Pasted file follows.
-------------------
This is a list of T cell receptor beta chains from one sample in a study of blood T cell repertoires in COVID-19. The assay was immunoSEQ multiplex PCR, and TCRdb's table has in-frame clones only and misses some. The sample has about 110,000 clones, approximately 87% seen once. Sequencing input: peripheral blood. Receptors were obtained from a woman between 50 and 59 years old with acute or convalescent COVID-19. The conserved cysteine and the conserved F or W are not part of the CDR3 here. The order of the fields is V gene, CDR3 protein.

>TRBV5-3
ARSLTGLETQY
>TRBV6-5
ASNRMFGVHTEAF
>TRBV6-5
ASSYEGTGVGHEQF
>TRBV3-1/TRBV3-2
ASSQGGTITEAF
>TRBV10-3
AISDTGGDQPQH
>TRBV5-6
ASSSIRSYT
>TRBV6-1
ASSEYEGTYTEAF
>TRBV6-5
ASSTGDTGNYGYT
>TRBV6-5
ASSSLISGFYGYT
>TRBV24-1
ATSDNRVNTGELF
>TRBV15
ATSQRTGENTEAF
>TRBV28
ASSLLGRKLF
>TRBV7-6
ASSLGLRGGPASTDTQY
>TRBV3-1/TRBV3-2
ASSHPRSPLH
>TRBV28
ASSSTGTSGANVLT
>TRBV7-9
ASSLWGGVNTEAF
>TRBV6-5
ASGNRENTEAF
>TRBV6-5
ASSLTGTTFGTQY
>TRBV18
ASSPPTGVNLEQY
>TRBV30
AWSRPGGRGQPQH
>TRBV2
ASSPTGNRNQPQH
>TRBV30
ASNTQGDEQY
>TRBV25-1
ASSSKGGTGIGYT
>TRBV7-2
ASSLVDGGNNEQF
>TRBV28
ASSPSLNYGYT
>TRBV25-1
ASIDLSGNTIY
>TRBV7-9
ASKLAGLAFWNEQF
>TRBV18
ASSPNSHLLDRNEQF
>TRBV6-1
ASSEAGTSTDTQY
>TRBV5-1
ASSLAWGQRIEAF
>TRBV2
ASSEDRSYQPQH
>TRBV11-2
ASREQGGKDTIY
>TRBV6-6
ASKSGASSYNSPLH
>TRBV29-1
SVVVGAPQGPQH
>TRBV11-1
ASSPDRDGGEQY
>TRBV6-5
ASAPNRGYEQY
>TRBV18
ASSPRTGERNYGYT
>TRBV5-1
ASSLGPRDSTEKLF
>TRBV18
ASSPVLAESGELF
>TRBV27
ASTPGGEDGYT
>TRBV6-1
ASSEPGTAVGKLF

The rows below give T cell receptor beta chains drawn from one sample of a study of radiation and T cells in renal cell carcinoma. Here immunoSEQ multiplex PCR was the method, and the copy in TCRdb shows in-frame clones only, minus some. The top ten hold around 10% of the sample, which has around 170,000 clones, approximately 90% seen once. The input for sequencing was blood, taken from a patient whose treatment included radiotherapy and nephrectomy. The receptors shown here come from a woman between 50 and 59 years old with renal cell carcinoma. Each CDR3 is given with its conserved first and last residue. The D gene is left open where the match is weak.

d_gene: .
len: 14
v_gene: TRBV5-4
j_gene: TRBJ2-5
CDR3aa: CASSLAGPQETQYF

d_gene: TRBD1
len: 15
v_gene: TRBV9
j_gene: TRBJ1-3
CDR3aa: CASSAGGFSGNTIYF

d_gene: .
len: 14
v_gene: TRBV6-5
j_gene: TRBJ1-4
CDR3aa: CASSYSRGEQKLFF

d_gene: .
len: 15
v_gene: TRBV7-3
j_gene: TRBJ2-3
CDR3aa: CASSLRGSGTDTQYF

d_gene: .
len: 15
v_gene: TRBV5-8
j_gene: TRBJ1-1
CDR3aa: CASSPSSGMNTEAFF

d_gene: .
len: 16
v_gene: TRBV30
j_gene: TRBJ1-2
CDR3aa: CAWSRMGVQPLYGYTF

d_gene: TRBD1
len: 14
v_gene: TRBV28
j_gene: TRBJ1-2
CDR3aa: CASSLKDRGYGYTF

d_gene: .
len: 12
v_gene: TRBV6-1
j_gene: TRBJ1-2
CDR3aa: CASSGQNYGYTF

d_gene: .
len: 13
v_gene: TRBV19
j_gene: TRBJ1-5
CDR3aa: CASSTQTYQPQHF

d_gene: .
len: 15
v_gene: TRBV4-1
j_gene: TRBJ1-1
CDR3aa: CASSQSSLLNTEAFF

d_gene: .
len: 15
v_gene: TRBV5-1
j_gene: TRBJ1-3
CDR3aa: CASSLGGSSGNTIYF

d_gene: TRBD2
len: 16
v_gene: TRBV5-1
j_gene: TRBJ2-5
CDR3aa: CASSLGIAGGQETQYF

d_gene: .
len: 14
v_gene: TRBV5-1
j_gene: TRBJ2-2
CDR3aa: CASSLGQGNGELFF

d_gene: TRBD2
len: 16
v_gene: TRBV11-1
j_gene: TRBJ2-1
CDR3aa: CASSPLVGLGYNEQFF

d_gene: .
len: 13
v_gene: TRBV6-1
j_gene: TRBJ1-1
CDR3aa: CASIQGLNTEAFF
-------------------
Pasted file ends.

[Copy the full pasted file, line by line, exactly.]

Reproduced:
This is a list of T cell receptor beta chains from one sample in a study of blood T cell repertoires in COVID-19. The assay was immunoSEQ multiplex PCR, and TCRdb's table has in-frame clones only and misses some. The sample has about 110,000 clones, approximately 87% seen once. Sequencing input: peripheral blood. Receptors were obtained from a woman between 50 and 59 years old with acute or convalescent COVID-19. The conserved cysteine and the conserved F or W are not part of the CDR3 here. The order of the fields is V gene, CDR3 protein.

>TRBV5-3
ARSLTGLETQY
>TRBV6-5
ASNRMFGVHTEAF
>TRBV6-5
ASSYEGTGVGHEQF
>TRBV3-1/TRBV3-2
ASSQGGTITEAF
>TRBV10-3
AISDTGGDQPQH
>TRBV5-6
ASSSIRSYT
>TRBV6-1
ASSEYEGTYTEAF
>TRBV6-5
ASSTGDTGNYGYT
>TRBV6-5
ASSSLISGFYGYT
>TRBV24-1
ATSDNRVNTGELF
>TRBV15
ATSQRTGENTEAF
>TRBV28
ASSLLGRKLF
>TRBV7-6
ASSLGLRGGPASTDTQY
>TRBV3-1/TRBV3-2
ASSHPRSPLH
>TRBV28
ASSSTGTSGANVLT
>TRBV7-9
ASSLWGGVNTEAF
>TRBV6-5
ASGNRENTEAF
>TRBV6-5
ASSLTGTTFGTQY
>TRBV18
ASSPPTGVNLEQY
>TRBV30
AWSRPGGRGQPQH
>TRBV2
ASSPTGNRNQPQH
>TRBV30
ASNTQGDEQY
>TRBV25-1
ASSSKGGTGIGYT
>TRBV7-2
ASSLVDGGNNEQF
>TRBV28
ASSPSLNYGYT
>TRBV25-1
ASIDLSGNTIY
>TRBV7-9
ASKLAGLAFWNEQF
>TRBV18
ASSPNSHLLDRNEQF
>TRBV6-1
ASSEAGTSTDTQY
>TRBV5-1
ASSLAWGQRIEAF
>TRBV2
ASSEDRSYQPQH
>TRBV11-2
ASREQGGKDTIY
>TRBV6-6
ASKSGASSYNSPLH
>TRBV29-1
SVVVGAPQGPQH
>TRBV11-1
ASSPDRDGGEQY
>TRBV6-5
ASAPNRGYEQY
>TRBV18
ASSPRTGERNYGYT
>TRBV5-1
ASSLGPRDSTEKLF
>TRBV18
ASSPVLAESGELF
>TRBV27
ASTPGGEDGYT
>TRBV6-1
ASSEPGTAVGKLF

The rows below give T cell receptor beta chains drawn from one sample of a study of radiation and T cells in renal cell carcinoma. Here immunoSEQ multiplex PCR was the method, and the copy in TCRdb shows in-frame clones only, minus some. The top ten hold around 10% of the sample, which has around 170,000 clones, approximately 90% seen once. The input for sequencing was blood, taken from a patient whose treatment included radiotherapy and nephrectomy. The receptors shown here come from a woman between 50 and 59 years old with renal cell carcinoma. Each CDR3 is given with its conserved first and last residue. The D gene is left open where the match is weak.

d_gene: .
len: 14
v_gene: TRBV5-4
j_gene: TRBJ2-5
CDR3aa: CASSLAGPQETQYF

d_gene: TRBD1
len: 15
v_gene: TRBV9
j_gene: TRBJ1-3
CDR3aa: CASSAGGFSGNTIYF

d_gene: .
len: 14
v_gene: TRBV6-5
j_gene: TRBJ1-4
CDR3aa: CASSYSRGEQKLFF

d_gene: .
len: 15
v_gene: TRBV7-3
j_gene: TRBJ2-3
CDR3aa: CASSLRGSGTDTQYF

d_gene: .
len: 15
v_gene: TRBV5-8
j_gene: TRBJ1-1
CDR3aa: CASSPSSGMNTEAFF

d_gene: .
len: 16
v_gene: TRBV30
j_gene: TRBJ1-2
CDR3aa: CAWSRMGVQPLYGYTF

d_gene: TRBD1
len: 14
v_gene: TRBV28
j_gene: TRBJ1-2
CDR3aa: CASSLKDRGYGYTF

d_gene: .
len: 12
v_gene: TRBV6-1
j_gene: TRBJ1-2
CDR3aa: CASSGQNYGYTF

d_gene: .
len: 13
v_gene: TRBV19
j_gene: TRBJ1-5
CDR3aa: CASSTQTYQPQHF

d_gene: .
len: 15
v_gene: TRBV4-1
j_gene: TRBJ1-1
CDR3aa: CASSQSSLLNTEAFF

d_gene: .
len: 15
v_gene: TRBV5-1
j_gene: TRBJ1-3
CDR3aa: CASSLGGSSGNTIYF

d_gene: TRBD2
len: 16
v_gene: TRBV5-1
j_gene: TRBJ2-5
CDR3aa: CASSLGIAGGQETQYF

d_gene: .
len: 14
v_gene: TRBV5-1
j_gene: TRBJ2-2
CDR3aa: CASSLGQGNGELFF

d_gene: TRBD2
len: 16
v_gene: TRBV11-1
j_gene: TRBJ2-1
CDR3aa: CASSPLVGLGYNEQFF

d_gene: .
len: 13
v_gene: TRBV6-1
j_gene: TRBJ1-1
CDR3aa: CASIQGLNTEAFF